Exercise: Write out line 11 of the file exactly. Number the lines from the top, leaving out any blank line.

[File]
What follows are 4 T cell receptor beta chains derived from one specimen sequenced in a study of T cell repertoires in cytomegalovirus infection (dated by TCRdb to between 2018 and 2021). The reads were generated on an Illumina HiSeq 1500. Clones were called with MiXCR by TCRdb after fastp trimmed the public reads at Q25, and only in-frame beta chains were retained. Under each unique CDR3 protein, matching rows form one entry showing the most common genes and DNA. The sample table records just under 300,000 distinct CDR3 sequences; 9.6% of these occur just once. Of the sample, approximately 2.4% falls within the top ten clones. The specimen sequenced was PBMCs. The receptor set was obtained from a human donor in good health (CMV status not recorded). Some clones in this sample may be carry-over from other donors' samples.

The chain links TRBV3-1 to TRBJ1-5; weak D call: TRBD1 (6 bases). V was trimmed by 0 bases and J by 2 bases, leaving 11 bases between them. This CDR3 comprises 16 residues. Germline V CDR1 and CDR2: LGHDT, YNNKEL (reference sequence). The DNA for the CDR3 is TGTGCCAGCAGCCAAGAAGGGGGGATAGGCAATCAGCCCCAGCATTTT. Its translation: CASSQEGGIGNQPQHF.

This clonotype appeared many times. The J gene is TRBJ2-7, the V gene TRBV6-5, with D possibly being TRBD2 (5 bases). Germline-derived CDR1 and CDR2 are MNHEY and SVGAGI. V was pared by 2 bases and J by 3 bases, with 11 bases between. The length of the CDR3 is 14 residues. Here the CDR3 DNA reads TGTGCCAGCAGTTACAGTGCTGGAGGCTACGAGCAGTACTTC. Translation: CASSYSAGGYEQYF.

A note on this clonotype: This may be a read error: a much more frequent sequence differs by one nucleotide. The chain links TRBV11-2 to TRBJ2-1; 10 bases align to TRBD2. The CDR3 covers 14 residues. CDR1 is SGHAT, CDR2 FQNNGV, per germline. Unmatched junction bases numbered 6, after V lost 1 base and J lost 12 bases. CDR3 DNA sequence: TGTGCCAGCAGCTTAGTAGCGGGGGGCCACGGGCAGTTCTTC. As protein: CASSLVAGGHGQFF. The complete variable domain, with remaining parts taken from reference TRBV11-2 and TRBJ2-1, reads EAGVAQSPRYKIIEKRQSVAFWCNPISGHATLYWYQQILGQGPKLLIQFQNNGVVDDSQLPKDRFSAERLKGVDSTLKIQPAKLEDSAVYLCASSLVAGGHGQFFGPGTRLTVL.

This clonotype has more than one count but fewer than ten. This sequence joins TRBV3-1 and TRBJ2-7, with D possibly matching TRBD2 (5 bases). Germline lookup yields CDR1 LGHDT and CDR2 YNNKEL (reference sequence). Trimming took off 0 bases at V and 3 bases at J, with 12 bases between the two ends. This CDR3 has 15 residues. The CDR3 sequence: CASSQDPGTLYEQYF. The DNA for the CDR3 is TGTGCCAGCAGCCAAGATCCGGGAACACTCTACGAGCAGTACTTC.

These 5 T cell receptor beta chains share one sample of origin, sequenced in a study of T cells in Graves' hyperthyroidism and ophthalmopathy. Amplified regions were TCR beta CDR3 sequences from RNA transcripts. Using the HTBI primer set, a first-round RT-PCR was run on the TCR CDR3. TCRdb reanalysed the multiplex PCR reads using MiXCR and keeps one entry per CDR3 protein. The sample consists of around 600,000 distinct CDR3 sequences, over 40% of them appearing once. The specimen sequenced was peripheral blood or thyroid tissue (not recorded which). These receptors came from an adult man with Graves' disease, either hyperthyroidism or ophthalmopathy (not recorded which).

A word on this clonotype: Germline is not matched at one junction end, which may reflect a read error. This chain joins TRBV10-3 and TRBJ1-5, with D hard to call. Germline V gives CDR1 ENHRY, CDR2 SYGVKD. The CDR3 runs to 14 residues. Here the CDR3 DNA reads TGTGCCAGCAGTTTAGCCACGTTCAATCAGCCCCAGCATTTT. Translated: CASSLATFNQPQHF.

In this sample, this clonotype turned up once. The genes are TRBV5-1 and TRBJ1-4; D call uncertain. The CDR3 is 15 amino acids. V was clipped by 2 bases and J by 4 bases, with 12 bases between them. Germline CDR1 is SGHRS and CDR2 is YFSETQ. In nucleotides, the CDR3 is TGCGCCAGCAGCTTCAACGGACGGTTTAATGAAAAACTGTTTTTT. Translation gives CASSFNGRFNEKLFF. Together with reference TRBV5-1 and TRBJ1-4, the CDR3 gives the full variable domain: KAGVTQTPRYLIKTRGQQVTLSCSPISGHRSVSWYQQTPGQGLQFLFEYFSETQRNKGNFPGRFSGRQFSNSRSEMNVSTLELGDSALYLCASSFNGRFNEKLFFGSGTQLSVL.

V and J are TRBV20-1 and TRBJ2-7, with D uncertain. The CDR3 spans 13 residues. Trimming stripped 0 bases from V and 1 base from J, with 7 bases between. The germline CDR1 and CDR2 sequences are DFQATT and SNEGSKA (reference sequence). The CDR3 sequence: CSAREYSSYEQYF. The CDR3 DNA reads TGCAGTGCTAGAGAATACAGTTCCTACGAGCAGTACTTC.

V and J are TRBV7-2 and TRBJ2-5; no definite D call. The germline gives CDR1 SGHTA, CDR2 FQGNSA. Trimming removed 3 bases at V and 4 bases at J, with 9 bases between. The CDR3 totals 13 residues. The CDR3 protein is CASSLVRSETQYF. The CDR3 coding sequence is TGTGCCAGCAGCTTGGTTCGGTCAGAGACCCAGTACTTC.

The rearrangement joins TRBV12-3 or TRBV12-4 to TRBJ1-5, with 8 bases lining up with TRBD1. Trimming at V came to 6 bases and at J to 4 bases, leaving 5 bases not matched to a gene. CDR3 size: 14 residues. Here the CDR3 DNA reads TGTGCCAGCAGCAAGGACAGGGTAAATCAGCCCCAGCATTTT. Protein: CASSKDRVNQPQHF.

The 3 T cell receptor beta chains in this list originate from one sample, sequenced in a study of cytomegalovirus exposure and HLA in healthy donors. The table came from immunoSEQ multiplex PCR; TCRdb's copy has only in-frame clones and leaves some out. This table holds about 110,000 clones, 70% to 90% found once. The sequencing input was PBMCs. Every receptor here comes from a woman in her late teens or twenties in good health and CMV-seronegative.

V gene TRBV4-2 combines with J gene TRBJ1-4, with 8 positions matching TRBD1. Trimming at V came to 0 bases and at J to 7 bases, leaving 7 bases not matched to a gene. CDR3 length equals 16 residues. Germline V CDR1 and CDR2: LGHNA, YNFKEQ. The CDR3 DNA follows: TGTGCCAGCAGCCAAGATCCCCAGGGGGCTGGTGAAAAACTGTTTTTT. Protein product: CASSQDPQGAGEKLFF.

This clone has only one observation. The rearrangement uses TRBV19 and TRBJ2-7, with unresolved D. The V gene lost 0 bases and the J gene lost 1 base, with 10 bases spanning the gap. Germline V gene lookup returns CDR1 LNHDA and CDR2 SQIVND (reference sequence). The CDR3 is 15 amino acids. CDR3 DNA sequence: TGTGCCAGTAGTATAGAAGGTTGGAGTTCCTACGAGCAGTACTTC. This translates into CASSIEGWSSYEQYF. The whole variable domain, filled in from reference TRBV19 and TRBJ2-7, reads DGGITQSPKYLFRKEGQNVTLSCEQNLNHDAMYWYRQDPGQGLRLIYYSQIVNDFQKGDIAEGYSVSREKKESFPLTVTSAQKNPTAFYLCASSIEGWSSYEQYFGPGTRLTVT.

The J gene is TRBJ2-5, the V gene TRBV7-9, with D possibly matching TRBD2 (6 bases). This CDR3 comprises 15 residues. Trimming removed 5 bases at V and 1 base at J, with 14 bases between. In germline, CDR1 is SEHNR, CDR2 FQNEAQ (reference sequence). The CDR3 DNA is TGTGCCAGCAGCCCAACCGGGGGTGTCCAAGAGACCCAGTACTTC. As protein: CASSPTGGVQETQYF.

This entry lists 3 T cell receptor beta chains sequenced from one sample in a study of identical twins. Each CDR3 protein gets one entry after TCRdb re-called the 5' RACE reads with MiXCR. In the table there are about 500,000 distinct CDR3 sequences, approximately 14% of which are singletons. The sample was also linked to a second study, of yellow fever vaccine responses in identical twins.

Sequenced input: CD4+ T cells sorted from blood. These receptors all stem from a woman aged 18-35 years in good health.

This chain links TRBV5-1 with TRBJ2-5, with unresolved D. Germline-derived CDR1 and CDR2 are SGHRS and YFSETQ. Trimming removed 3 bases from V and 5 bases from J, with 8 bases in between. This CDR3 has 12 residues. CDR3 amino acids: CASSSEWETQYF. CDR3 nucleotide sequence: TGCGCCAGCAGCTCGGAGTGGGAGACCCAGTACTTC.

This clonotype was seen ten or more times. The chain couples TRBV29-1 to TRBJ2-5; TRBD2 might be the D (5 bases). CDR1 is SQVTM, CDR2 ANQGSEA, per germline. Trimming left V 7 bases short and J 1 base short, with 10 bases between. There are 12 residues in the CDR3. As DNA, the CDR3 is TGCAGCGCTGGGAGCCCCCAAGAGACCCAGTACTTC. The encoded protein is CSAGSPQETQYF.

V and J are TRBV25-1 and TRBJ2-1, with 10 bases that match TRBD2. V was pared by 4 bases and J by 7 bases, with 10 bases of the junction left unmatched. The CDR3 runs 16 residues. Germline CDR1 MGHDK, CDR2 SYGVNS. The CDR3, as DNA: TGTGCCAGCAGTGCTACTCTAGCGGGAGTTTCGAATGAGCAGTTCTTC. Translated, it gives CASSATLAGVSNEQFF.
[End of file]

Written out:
The rearrangement joins TRBV12-3 or TRBV12-4 to TRBJ1-5, with 8 bases lining up with TRBD1. Trimming at V came to 6 bases and at J to 4 bases, leaving 5 bases not matched to a gene. CDR3 size: 14 residues. Here the CDR3 DNA reads TGTGCCAGCAGCAAGGACAGGGTAAATCAGCCCCAGCATTTT. Protein: CASSKDRVNQPQHF.